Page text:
This story was originally published by WIRED and is reproduced here as part of the Climate Desk collaboration.
The borders of the Corn Belt have always been fuzzy. The sprawling patchwork of cornfields that spreads across the Midwestern United States is one of the most productive agricultural regions on Earth. Over 36 percent of the world’s corn comes from the U.S., and almost all of that is grown in the handful of states nestled between the Great Plains to the west and the Appalachian Mountains to the east.
But the Corn Belt is on the move. Over the past couple of decades, farmland devoted to corn production has been creeping northwards and westwards. In North and South Dakota, grasslands that were formerly used for cattle grazing or set aside for conservation have been converted to cornfields. Between 2005 and 2021, the area of land harvested for corn in the U.S. increased by around 14 percent.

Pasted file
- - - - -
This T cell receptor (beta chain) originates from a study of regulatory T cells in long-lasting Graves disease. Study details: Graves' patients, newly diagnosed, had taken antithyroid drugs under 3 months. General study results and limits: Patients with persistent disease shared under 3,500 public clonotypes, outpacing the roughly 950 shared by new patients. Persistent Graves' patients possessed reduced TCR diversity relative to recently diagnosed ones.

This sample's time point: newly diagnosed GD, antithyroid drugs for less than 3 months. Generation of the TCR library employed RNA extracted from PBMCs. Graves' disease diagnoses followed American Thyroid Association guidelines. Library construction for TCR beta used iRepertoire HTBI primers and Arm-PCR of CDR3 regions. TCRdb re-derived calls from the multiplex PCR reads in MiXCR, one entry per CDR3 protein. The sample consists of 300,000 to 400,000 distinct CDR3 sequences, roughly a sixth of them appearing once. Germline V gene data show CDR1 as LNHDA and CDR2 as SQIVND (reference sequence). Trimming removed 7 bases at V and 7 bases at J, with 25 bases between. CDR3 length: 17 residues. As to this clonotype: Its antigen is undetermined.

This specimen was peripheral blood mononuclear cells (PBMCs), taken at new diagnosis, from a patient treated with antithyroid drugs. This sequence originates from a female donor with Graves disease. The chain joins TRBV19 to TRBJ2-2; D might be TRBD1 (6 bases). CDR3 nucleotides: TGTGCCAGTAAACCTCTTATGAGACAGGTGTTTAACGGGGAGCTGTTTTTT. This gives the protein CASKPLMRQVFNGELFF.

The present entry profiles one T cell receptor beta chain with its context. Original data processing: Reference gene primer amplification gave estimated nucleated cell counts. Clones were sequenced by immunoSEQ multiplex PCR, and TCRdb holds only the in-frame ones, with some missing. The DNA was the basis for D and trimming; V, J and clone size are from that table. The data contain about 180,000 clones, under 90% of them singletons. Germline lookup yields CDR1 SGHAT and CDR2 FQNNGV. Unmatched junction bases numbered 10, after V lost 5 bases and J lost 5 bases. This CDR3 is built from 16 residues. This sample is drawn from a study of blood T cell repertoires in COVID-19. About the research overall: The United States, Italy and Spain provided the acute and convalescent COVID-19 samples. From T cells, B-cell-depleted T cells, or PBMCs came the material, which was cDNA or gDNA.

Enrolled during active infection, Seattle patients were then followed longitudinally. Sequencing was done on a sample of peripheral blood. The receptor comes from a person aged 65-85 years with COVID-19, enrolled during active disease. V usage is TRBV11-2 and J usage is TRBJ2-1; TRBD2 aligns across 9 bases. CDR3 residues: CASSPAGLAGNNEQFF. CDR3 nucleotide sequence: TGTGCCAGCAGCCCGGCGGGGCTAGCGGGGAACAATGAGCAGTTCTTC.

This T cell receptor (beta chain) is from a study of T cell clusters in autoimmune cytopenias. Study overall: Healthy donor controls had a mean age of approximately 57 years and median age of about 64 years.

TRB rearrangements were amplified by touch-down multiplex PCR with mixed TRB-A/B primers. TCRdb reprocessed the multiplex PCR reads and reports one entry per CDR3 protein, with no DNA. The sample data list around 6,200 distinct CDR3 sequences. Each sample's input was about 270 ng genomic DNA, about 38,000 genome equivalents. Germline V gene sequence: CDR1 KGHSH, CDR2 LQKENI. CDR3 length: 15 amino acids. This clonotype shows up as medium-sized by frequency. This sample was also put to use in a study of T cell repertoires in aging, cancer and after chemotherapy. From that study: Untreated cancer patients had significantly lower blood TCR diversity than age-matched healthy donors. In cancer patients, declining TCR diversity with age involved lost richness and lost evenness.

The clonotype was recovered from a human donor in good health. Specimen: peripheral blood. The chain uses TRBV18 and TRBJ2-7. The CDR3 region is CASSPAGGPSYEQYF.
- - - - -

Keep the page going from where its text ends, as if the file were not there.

One of the big drivers of this shift has been bioethanol — transportation fuel usually made from fermented corn. Since 2005 the U.S. government’s Renewable Fuel Standard, or RFS, has mandated that gasoline producers blend corn ethanol i... Read more